The final fourteen minutes are taken up with the album's second mega-track, the mighty 'Seasons'. A unison guitar and Hammond lick leads into a verse dripping with so much melody that I can't think of a chord in the Weedon tutorbook that hasn't been utilised somewhere within it. These guys have a way with a tune, believe me. Then comes the second section of the song, a slow, slow harmonic (natch) call to the skies that sounds like an outtake from 'Deja Vu', before everything stops and Mick lets rip with some expert under-amplified and echo-inflected megalicks. To be frank, this bit does outstay its welcome a little, even though nothing Aby plays is without interest. Still, the wait makes the advent of the main riff, six and half minutes into the song, all the better. And it's another corker, hanging us once again by that bloody indian rope (pun entirely intended). Sargeant provides Hammond abuse so intense that his subsequent retirement into record and session production almost seems a crime. Then back comes The Man, this time with amp turned to eleven, with the best solo trip of the album on top of still more pyrotechnics-with-heart from his keyboard partner. A reprise of the CSNY section seems to bring the track to a close. Naah. Couldn't leave it without hearing that opening hyperverse again, delivered even more impassionately than before. Overlong, overripe and over indulgent, 'Seasons' simultaneously epitomises all that is right and wrong about UK progressive rock in the early 70's. And it's a belter.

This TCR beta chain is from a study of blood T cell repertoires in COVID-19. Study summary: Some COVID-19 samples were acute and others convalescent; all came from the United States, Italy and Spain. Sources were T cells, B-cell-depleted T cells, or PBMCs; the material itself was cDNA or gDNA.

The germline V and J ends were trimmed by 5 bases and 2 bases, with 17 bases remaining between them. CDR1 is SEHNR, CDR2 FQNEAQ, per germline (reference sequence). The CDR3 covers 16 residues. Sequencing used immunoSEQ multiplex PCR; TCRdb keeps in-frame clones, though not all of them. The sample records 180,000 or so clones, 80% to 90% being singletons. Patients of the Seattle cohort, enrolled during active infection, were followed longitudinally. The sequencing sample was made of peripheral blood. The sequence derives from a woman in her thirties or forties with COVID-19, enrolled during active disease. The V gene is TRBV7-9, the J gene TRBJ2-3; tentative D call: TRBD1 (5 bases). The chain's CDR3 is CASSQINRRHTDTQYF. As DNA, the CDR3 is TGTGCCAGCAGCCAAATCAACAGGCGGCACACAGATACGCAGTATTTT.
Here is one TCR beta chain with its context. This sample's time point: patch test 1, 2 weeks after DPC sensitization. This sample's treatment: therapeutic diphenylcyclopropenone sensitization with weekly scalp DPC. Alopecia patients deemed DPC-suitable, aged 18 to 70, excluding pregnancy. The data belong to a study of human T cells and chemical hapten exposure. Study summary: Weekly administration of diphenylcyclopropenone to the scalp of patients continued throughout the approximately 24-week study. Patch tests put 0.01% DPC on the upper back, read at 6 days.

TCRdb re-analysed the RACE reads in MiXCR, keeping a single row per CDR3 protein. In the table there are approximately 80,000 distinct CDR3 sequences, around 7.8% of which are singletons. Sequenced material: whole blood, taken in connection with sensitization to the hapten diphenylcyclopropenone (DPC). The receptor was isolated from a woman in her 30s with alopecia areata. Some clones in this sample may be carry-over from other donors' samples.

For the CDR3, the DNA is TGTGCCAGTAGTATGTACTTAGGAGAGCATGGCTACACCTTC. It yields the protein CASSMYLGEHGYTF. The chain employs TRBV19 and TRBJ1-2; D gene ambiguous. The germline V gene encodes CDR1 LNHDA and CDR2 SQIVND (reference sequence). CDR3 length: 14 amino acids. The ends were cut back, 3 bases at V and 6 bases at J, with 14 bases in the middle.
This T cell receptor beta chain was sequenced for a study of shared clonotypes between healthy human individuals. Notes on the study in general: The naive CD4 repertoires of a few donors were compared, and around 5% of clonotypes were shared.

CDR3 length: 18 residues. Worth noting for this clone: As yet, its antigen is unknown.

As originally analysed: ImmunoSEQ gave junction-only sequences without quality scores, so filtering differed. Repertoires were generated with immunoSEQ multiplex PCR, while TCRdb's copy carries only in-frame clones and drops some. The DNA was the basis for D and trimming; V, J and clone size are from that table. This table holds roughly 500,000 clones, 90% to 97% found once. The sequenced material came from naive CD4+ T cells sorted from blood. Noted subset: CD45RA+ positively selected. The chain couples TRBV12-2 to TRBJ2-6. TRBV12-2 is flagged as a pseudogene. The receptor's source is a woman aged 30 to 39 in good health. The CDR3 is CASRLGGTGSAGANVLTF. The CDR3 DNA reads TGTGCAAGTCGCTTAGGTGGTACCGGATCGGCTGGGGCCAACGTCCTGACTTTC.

Great, in-yer-face production by future Pistol-twiddler Chris Thomas, incidentally.

I picked up 'A Musical Evening With The Mick Abrahams Band' in Virgin's remainder bin in late 1977 for £1.49. Aside from 'Rumours' and Wigwam's 'Nuclear Nightclub' it was the only non-punk/new wave album I bought that year that got played with any regularity. It was one of the best bargains I ever had and my copy became so worn after a few years that its long-awaited CD release became an excuse to party. It's still available from those nice people at BGO Records. Prospective listeners in need of a thrill - especially Charlatans fans - need not hesitate!